Science

3:56am

Fri April 24, 2015
Science

After 25 Years, The Hubble Space Telescope Still Wows Humanity

Originally published on Fri April 24, 2015 4:26 pm

(Left) This is one of two cameras that the telescope originally carried, and it has since been replaced with a more up-to-date version. (Right) Workers study Hubble's 8-foot main mirror. After launch the mirror was found to have a problem, which astronauts corrected in 1993.
SSPL/Getty Images; Hubblesite

Mike Massimino is one of the last people to ever see the Hubble Space Telescope in person.

From inside his orbiting space shuttle, the telescope first appeared on the horizon as a star, says Massimino, who was an astronaut on the final mission to service the space telescope in 2009.

Read more

5:21pm

Thu April 23, 2015
Space

'That's What Hubble Can See': A Tribute To The Space Telescope

Originally published on Thu April 23, 2015 7:29 pm

NPR has this tribute to the Hubble Space Telescope — a parody of Iggy Azalea's "Trouble."

Copyright 2015 NPR. To see more, visit http://www.npr.org/.

Transcript

ROBERT SIEGEL, HOST:

Read more

5:21pm

Thu April 23, 2015
Commentary

Hubble Telescope Celebrates 25 Years In Space

Originally published on Thu April 23, 2015 7:03 pm

Copyright 2015 NPR. To see more, visit http://www.npr.org/.

Transcript

MELISSA BLOCK, HOST:

It was 25 years ago tomorrow that NASA launched the Hubble Telescope. It gave us a new view of the universe, and NPR's Cosmos and Culture blogger Adam Frank tells us its remarkable work will endure for centuries.

Read more

2:56pm

Thu April 23, 2015
Shots - Health News

Couples Counseling Catches On With Tech Co-Founders

Originally published on Thu April 23, 2015 7:03 pm

Work partners Jon Chintanaroad (left) and Mike Prestano are all smiles now, but founding a tech startup together threatened their friendship — and their business.
April Dembosky KQED

Startups fail for a lot of reasons: bad product, wrong timing. But sometimes, it's just you.

Relationship problems between co-founders are among the biggest reasons companies don't make it. Increasingly in Silicon Valley, business partners are looking for help before things go downhill — they're signing up for couples counseling.

Read more

12:15pm

Thu April 23, 2015
Shots - Health News

Thoughts Can Fuel Some Deadly Brain Cancers

Originally published on Thu April 23, 2015 7:03 pm

A color-enhanced cerebral MRI showing a glioma tumor.
Scott Camazine Science Source

The simple act of thinking can accelerate the growth of many brain tumors.

That's the conclusion of a paper in Cell published Thursday that showed how activity in the cerebral cortex affected high-grade gliomas, which represent about 80 percent of all malignant brain tumors in people.

Read more

5:31am

Thu April 23, 2015
Research News

Critics Lash Out At Chinese Scientists Who Edited DNA In Human Embryos

Originally published on Fri April 24, 2015 12:34 pm

iStockphoto

For the first time, scientists have edited DNA in human embryos, a highly controversial step long considered off limits.

Junjiu Huang and his colleagues at the Sun Yat-sen University in Guangzhou, China, performed a series of experiments involving 86 human embryos to see if they could make changes in a gene known as HBB, which causes the sometimes fatal blood disorder beta-thalassemia.

Read more

4:22am

Thu April 23, 2015
The Salt

Fruit Growers Try Tricking Mother Nature To Prevent Crop Damage

Originally published on Thu April 23, 2015 7:41 am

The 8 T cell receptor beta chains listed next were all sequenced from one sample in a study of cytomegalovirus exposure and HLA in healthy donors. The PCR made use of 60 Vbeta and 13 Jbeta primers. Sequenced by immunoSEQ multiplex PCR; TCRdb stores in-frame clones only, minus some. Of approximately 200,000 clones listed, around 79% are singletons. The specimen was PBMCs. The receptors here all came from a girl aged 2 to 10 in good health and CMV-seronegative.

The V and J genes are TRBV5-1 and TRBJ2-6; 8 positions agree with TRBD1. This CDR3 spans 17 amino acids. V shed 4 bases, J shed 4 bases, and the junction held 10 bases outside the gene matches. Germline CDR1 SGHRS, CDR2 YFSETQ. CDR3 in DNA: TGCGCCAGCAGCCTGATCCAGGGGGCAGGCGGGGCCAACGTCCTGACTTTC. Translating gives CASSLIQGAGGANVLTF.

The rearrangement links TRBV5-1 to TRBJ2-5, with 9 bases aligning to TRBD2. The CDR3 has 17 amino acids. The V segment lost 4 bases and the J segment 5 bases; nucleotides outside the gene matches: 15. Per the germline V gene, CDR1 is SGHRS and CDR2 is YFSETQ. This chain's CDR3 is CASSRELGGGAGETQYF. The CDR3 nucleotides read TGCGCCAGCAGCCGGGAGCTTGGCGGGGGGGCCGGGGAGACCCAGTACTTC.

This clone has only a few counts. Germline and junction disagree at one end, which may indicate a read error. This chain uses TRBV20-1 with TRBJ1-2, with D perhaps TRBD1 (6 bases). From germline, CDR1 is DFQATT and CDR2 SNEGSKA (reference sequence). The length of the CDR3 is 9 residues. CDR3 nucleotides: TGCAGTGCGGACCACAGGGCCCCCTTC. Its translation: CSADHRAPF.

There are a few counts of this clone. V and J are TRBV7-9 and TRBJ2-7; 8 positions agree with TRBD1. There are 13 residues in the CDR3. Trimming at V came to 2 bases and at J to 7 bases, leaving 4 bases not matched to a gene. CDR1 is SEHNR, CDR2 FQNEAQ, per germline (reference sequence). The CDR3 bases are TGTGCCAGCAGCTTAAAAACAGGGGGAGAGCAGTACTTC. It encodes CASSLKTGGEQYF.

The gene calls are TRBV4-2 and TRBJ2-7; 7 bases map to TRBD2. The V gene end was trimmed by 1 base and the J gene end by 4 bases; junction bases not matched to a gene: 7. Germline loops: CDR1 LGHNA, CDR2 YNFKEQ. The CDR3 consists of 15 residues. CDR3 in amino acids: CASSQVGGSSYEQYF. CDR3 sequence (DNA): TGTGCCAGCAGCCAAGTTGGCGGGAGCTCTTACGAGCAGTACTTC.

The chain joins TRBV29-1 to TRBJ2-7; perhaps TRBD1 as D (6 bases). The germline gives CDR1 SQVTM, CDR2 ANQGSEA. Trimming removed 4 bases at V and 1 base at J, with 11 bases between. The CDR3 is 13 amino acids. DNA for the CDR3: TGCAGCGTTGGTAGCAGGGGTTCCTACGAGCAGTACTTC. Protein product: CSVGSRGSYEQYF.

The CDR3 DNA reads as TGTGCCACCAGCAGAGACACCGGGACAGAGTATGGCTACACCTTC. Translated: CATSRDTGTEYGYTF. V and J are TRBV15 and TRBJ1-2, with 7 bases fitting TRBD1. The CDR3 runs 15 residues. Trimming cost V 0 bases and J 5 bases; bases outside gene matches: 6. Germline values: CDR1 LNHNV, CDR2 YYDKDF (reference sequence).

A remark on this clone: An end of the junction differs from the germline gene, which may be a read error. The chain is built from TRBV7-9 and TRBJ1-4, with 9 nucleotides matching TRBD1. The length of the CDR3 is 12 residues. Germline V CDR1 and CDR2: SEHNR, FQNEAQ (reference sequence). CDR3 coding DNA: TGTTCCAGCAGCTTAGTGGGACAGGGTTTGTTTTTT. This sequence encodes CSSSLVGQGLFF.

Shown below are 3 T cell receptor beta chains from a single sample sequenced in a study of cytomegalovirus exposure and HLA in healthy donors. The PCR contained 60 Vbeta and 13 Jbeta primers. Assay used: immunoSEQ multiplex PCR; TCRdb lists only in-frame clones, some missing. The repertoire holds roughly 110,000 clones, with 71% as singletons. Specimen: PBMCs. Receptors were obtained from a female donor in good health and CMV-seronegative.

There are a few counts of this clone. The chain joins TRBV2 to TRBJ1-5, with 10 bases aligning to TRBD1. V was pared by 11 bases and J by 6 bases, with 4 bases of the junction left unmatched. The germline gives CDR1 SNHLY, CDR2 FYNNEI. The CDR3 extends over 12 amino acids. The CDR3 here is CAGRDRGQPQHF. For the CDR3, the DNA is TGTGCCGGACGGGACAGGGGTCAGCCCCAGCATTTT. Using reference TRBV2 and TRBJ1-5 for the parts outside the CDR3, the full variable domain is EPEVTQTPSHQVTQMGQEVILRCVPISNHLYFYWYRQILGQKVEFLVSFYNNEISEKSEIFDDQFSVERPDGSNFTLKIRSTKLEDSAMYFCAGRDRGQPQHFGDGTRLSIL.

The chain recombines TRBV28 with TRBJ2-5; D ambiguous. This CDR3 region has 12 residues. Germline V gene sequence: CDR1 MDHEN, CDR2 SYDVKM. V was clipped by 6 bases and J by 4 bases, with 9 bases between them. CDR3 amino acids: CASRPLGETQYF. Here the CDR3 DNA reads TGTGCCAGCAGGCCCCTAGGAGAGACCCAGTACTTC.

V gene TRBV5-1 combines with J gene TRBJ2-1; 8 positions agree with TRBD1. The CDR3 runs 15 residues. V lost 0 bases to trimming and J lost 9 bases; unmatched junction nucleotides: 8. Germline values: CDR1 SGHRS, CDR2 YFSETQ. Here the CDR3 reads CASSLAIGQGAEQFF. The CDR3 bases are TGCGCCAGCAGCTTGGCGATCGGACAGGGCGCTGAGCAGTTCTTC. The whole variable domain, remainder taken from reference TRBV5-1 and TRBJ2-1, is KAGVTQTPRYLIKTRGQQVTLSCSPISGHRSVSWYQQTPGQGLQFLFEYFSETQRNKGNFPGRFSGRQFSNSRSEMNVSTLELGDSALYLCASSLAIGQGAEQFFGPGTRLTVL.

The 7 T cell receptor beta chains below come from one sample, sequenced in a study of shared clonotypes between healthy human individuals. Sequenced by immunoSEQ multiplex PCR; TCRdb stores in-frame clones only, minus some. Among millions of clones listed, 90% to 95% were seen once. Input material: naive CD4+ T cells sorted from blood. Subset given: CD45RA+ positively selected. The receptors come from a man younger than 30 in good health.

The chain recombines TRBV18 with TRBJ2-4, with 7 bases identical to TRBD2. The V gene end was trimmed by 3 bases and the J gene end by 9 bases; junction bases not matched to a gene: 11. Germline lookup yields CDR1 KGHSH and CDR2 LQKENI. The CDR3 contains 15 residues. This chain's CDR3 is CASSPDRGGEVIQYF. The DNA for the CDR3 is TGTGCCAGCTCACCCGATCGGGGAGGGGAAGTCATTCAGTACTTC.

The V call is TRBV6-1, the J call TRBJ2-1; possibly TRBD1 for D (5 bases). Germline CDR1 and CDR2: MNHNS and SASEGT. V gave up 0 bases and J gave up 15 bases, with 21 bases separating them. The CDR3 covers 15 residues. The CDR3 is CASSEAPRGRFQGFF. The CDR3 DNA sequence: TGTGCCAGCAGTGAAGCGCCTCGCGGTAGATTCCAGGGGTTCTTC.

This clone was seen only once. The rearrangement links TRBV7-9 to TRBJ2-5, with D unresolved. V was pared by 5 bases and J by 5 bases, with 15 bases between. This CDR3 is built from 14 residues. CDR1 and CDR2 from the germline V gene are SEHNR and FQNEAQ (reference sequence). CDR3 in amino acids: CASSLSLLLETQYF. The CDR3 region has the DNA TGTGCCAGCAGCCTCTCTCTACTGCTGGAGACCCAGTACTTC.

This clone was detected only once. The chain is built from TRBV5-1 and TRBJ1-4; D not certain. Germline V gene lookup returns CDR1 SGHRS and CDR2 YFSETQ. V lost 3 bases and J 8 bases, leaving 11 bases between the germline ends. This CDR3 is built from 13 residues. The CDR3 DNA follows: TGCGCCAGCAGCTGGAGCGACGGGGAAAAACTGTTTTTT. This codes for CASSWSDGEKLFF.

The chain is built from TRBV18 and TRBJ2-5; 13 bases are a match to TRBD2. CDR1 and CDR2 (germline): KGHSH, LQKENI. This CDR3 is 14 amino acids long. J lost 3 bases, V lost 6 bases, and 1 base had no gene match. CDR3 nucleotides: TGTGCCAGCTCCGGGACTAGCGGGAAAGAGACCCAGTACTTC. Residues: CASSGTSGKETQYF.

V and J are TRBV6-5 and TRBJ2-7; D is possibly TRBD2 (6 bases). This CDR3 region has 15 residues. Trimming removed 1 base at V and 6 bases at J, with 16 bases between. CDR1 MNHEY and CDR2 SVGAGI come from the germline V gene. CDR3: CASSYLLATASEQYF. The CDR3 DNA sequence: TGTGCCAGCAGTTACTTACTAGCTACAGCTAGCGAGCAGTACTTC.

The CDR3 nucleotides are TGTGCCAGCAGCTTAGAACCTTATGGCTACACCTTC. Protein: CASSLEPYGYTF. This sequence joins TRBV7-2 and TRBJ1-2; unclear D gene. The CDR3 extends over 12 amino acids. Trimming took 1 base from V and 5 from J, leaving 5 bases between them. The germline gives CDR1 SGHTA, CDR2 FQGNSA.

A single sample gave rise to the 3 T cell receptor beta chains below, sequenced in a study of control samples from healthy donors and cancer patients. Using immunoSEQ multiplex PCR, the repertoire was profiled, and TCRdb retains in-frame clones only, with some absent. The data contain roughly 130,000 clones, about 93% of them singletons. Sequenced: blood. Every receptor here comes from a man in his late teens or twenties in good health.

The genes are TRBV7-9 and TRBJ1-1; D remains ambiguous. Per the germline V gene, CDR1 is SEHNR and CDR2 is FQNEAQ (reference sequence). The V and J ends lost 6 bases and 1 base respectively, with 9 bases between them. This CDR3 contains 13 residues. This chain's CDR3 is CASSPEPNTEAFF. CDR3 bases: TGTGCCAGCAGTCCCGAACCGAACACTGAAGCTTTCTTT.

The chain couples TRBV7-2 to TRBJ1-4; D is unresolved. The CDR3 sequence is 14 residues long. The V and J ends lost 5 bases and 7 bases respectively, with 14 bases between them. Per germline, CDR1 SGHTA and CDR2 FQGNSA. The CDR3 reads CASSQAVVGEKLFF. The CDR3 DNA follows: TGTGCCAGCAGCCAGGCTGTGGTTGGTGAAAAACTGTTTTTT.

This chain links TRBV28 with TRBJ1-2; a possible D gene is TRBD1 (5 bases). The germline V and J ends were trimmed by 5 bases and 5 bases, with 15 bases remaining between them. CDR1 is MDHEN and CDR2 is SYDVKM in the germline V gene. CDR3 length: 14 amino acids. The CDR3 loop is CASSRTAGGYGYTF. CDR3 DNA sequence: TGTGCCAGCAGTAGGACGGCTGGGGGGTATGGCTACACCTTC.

A cherry tree and its blossoms are covered with snow in an orchard near Traverse City, Mich. Three years ago, almost every fruit crop in Michigan was frozen out when cold temperatures followed some 80 degree days in March.
John L. Russell AP

Fruit growers in northern Michigan grow apples, peaches and wine grapes. But the big crop here is tart cherries.

More than half of Ken Engle's 140-acre farm is planted with what he calls sour cherries.

Read more

4:15am

Thu April 23, 2015
13.7: Cosmos And Culture

'A God That Could Be Real' In The Scientific Universe

Originally published on Fri April 24, 2015 9:15 am

The star in the center, as seen by the Hubble Space Telescope, is known as V1331 Cyg and is located in the dark cloud LDN 981.
Karl Stapelfe ESA/Hubble, NASA

Part One Of Two. (Read Part Two here.)

Read more

7:06pm

Wed April 22, 2015
It's All Politics

Visiting The Everglades, Obama Takes Swipe At Climate Change Deniers

"Part of the reason we're here is because climate change is threatening this treasure and the communities that depend on it," Obama said Wednesday of his visit to Everglades National Park in Florida. "If we don't act, there may not be an Everglades as we know it."
Mandel Ngan AFP/Getty Images

President Obama used the backdrop of the Florida Everglades this Earth Day to highlight the dangers posed by a changing climate. He also took a swipe at Florida's Republican governor, who's been accused of discouraging state workers from discussing global warming.

"Climate change can no longer be denied," Obama said. "It can't be edited out. It can't be omitted from the conversation. And action can no longer be delayed."

Read more

6:47pm

Wed April 22, 2015
The Salt

Buzz Over Bee Health: New Pesticide Studies Rev Up Controversy

Originally published on Thu April 23, 2015 11:58 am

A honeybee forages for nectar and pollen from an oilseed rape flower.
Albin Andersson/Nature

It has been about a decade since beekeepers and scientists began documenting a decline in honeybee populations and other important pollinators.

Even if you're not a lover of bees or honey, you should know that bees are critically important to our food supply. They help pollinate billions of dollars of crops each year, from apples and carrots to blueberries and almonds.

So if bees are threatened, ultimately, the production of these crops will be threatened, too.

Read more

Pages